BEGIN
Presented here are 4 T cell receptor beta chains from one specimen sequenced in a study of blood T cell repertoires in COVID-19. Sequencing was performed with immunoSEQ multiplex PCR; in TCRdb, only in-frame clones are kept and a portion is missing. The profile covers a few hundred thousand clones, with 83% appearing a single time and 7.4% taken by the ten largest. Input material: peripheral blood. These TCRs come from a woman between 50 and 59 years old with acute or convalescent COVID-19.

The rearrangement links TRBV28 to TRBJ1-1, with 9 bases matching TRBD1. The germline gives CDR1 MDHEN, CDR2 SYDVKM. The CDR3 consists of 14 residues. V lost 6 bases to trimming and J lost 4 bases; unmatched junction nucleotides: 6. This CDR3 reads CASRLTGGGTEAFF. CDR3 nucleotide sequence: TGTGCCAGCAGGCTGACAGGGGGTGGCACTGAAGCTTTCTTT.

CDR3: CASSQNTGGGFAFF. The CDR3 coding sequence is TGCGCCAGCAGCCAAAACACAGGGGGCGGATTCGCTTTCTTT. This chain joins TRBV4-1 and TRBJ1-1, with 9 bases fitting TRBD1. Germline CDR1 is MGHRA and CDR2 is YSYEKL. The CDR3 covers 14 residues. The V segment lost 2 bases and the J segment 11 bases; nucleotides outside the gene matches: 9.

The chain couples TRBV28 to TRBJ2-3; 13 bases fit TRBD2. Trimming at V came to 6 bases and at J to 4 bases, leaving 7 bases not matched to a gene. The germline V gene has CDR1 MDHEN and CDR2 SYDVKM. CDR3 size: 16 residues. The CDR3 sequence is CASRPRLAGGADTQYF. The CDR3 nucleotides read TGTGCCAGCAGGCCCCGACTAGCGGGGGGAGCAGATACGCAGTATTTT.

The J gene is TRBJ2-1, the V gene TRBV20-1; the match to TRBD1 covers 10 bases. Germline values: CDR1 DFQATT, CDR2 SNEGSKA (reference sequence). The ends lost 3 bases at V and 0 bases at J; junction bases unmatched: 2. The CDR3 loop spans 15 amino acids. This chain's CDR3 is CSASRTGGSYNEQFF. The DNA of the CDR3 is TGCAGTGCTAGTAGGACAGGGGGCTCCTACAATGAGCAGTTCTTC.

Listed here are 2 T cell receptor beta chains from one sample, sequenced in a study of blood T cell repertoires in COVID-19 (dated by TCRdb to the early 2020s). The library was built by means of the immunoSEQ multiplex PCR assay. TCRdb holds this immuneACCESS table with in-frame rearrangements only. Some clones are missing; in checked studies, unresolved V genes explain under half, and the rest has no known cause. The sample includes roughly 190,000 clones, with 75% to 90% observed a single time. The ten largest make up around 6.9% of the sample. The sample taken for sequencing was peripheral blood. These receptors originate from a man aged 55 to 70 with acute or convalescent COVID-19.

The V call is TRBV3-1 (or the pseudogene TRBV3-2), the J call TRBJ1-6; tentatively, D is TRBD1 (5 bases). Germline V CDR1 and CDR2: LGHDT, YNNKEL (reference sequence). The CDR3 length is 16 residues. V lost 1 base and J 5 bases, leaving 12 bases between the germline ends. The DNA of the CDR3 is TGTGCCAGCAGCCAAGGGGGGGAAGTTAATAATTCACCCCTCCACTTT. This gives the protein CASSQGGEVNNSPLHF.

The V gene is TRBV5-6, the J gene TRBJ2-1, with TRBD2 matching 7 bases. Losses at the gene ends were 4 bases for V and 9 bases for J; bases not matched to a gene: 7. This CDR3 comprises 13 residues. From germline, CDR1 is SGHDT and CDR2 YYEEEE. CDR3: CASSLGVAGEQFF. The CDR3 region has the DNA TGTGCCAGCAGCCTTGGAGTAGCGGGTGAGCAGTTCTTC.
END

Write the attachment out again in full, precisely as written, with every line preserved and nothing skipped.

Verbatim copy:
Presented here are 4 T cell receptor beta chains from one specimen sequenced in a study of blood T cell repertoires in COVID-19. Sequencing was performed with immunoSEQ multiplex PCR; in TCRdb, only in-frame clones are kept and a portion is missing. The profile covers a few hundred thousand clones, with 83% appearing a single time and 7.4% taken by the ten largest. Input material: peripheral blood. These TCRs come from a woman between 50 and 59 years old with acute or convalescent COVID-19.

The rearrangement links TRBV28 to TRBJ1-1, with 9 bases matching TRBD1. The germline gives CDR1 MDHEN, CDR2 SYDVKM. The CDR3 consists of 14 residues. V lost 6 bases to trimming and J lost 4 bases; unmatched junction nucleotides: 6. This CDR3 reads CASRLTGGGTEAFF. CDR3 nucleotide sequence: TGTGCCAGCAGGCTGACAGGGGGTGGCACTGAAGCTTTCTTT.

CDR3: CASSQNTGGGFAFF. The CDR3 coding sequence is TGCGCCAGCAGCCAAAACACAGGGGGCGGATTCGCTTTCTTT. This chain joins TRBV4-1 and TRBJ1-1, with 9 bases fitting TRBD1. Germline CDR1 is MGHRA and CDR2 is YSYEKL. The CDR3 covers 14 residues. The V segment lost 2 bases and the J segment 11 bases; nucleotides outside the gene matches: 9.

The chain couples TRBV28 to TRBJ2-3; 13 bases fit TRBD2. Trimming at V came to 6 bases and at J to 4 bases, leaving 7 bases not matched to a gene. The germline V gene has CDR1 MDHEN and CDR2 SYDVKM. CDR3 size: 16 residues. The CDR3 sequence is CASRPRLAGGADTQYF. The CDR3 nucleotides read TGTGCCAGCAGGCCCCGACTAGCGGGGGGAGCAGATACGCAGTATTTT.

The J gene is TRBJ2-1, the V gene TRBV20-1; the match to TRBD1 covers 10 bases. Germline values: CDR1 DFQATT, CDR2 SNEGSKA (reference sequence). The ends lost 3 bases at V and 0 bases at J; junction bases unmatched: 2. The CDR3 loop spans 15 amino acids. This chain's CDR3 is CSASRTGGSYNEQFF. The DNA of the CDR3 is TGCAGTGCTAGTAGGACAGGGGGCTCCTACAATGAGCAGTTCTTC.

Listed here are 2 T cell receptor beta chains from one sample, sequenced in a study of blood T cell repertoires in COVID-19 (dated by TCRdb to the early 2020s). The library was built by means of the immunoSEQ multiplex PCR assay. TCRdb holds this immuneACCESS table with in-frame rearrangements only. Some clones are missing; in checked studies, unresolved V genes explain under half, and the rest has no known cause. The sample includes roughly 190,000 clones, with 75% to 90% observed a single time. The ten largest make up around 6.9% of the sample. The sample taken for sequencing was peripheral blood. These receptors originate from a man aged 55 to 70 with acute or convalescent COVID-19.

The V call is TRBV3-1 (or the pseudogene TRBV3-2), the J call TRBJ1-6; tentatively, D is TRBD1 (5 bases). Germline V CDR1 and CDR2: LGHDT, YNNKEL (reference sequence). The CDR3 length is 16 residues. V lost 1 base and J 5 bases, leaving 12 bases between the germline ends. The DNA of the CDR3 is TGTGCCAGCAGCCAAGGGGGGGAAGTTAATAATTCACCCCTCCACTTT. This gives the protein CASSQGGEVNNSPLHF.

The V gene is TRBV5-6, the J gene TRBJ2-1, with TRBD2 matching 7 bases. Losses at the gene ends were 4 bases for V and 9 bases for J; bases not matched to a gene: 7. This CDR3 comprises 13 residues. From germline, CDR1 is SGHDT and CDR2 YYEEEE. CDR3: CASSLGVAGEQFF. The CDR3 region has the DNA TGTGCCAGCAGCCTTGGAGTAGCGGGTGAGCAGTTCTTC.